China goes fiscal

Written by Uln on November 9th, 2008

Just as I was writing the previous entry, I came across this article on the NYT about the packet of fiscal measures that China is taking to the upcoming G20 meeting in Washington. The $586 Billion Stimulus Plan has been announced today on the government website. I was surprised I hadn’t seen it come on Xinhua, but here it is.

It is good news that China, as opposed to the Bush administration in the States, is taking measures to prevent the Crisis before their system has actually started to melt. It proves that, while they continue to give a reassuring image of solidity to the outside, Chinese policy-makers are well aware of the delicate situation of the economy and the risk of the crisis hitting them badly. Hopefully, the rest of the world will take note of this and stop believing that China is going to solve everybody’s problems.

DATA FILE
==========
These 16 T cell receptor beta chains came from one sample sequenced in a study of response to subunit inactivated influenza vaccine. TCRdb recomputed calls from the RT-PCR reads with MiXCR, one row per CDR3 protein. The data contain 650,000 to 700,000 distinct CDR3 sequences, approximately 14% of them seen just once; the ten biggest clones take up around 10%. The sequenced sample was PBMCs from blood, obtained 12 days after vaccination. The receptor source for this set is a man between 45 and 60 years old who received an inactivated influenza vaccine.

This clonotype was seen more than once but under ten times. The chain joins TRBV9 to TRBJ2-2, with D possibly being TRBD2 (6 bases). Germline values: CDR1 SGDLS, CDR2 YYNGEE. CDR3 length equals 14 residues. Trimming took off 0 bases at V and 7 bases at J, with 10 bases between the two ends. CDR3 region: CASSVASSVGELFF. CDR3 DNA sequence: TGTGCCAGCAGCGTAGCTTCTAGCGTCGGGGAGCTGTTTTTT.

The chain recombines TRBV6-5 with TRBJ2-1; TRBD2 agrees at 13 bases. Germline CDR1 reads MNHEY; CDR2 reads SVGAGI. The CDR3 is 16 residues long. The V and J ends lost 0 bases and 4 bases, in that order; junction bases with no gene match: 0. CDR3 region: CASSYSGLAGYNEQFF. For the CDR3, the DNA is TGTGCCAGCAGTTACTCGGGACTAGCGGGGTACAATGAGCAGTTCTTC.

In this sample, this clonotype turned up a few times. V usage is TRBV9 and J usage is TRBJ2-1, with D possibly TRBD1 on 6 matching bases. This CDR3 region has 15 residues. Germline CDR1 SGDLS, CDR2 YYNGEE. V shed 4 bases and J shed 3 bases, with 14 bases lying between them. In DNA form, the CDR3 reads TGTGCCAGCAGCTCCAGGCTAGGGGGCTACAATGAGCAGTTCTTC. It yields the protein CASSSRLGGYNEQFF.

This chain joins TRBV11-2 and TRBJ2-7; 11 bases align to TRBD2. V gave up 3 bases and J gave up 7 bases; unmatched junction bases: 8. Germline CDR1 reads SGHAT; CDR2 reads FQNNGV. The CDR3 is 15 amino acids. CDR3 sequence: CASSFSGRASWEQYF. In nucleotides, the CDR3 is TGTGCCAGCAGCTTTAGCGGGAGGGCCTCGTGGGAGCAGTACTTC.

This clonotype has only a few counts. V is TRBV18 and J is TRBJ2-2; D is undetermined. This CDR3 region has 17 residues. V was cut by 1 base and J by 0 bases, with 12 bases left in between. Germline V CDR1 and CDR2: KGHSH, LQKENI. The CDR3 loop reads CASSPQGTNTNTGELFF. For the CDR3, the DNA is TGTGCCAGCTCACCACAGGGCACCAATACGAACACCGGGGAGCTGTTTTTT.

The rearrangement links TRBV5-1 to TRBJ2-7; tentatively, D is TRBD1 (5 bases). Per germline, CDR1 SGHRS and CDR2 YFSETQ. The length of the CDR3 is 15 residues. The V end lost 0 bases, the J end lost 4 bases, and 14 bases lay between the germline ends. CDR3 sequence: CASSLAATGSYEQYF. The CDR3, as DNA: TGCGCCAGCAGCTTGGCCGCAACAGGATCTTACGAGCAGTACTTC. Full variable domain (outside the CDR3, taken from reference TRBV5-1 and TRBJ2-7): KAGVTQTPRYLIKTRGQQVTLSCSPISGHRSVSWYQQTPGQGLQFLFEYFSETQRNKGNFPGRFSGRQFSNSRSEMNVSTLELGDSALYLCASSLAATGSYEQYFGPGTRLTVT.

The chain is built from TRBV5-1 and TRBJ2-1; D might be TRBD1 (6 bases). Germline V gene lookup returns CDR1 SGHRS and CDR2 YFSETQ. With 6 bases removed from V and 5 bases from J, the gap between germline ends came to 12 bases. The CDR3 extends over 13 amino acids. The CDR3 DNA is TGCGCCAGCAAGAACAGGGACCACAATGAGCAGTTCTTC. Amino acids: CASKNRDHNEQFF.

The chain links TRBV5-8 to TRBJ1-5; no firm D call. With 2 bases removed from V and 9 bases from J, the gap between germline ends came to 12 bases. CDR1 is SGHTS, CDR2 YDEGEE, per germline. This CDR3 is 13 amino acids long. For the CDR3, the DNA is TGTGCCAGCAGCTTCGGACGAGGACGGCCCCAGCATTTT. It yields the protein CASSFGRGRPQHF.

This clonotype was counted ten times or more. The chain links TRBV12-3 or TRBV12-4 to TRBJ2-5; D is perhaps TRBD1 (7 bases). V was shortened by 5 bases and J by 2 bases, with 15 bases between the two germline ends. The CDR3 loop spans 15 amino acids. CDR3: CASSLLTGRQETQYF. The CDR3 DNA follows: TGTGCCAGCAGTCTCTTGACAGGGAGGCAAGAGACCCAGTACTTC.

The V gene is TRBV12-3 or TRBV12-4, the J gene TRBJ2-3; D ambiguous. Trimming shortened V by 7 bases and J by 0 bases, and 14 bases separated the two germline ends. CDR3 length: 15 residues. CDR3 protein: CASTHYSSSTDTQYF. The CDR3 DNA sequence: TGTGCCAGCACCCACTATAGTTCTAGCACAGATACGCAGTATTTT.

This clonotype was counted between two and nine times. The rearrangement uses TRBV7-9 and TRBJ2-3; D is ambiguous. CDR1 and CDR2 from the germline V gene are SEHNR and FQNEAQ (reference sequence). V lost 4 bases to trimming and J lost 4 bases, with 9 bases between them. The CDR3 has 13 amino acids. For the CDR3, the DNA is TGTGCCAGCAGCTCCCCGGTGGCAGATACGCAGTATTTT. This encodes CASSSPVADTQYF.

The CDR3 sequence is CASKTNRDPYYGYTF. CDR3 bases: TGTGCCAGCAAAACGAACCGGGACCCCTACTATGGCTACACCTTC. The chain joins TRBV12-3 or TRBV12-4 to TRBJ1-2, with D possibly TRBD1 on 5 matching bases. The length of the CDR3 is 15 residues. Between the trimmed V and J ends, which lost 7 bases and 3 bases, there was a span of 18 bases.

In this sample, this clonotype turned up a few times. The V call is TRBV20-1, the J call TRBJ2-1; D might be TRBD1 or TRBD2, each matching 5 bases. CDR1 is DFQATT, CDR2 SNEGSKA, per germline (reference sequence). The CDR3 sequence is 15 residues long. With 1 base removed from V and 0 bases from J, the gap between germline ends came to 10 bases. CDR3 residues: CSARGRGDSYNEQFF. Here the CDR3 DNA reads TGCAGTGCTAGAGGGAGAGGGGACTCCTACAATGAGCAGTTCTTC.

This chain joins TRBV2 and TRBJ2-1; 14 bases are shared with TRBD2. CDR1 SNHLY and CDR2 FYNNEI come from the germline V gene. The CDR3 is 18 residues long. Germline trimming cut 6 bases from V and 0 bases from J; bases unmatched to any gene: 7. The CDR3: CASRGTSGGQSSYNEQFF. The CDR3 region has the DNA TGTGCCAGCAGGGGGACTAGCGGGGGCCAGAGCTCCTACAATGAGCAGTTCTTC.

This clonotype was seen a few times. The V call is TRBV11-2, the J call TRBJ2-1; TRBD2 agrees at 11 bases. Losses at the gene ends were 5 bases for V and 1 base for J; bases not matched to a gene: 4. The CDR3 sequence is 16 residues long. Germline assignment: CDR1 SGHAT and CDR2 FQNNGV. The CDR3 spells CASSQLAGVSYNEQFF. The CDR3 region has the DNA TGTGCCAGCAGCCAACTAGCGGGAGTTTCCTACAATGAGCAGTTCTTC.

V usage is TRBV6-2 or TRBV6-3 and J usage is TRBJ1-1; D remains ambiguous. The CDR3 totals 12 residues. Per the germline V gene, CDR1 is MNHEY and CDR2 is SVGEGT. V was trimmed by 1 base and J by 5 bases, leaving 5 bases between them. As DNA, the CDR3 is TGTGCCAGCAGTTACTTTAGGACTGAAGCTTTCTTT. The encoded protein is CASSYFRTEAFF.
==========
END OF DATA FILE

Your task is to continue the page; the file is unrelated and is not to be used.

After cutting interest rates and loosening up the credit conditions last week, China is following up with a plan to spend 4 trillion yuan over the next two years on 10 different areas, including infrastructure, tax-cuts, environment, technology and social welfare (in unspecified proportions). It is difficult to imagine how China can increase even more its investment in infrastructure when already every road and township in the country is a construction site. Still, with their margin of action in monetary policy limited by their own currency regime, fiscal is clearly the way to go.

More interesting in the long term is the investment in environment and social welfare, which should work together with the announced land reform to bring all those millions of Chinese peasants into the economy. As I said in my previous post about the Crisis, this move, which is very much in line with Mr. Hu’s and Mr. Wen’s harmonious political ideas, will hardly have an effect rapid enough to prevent the crisis. But it is nevertheless good news that, from these times of economic turmoil,  something good will come to the dispossessed.

After all, it might very well be that a serious crisis is actually needed in this country for some people to realize the importance of equality, solidarity and justice.




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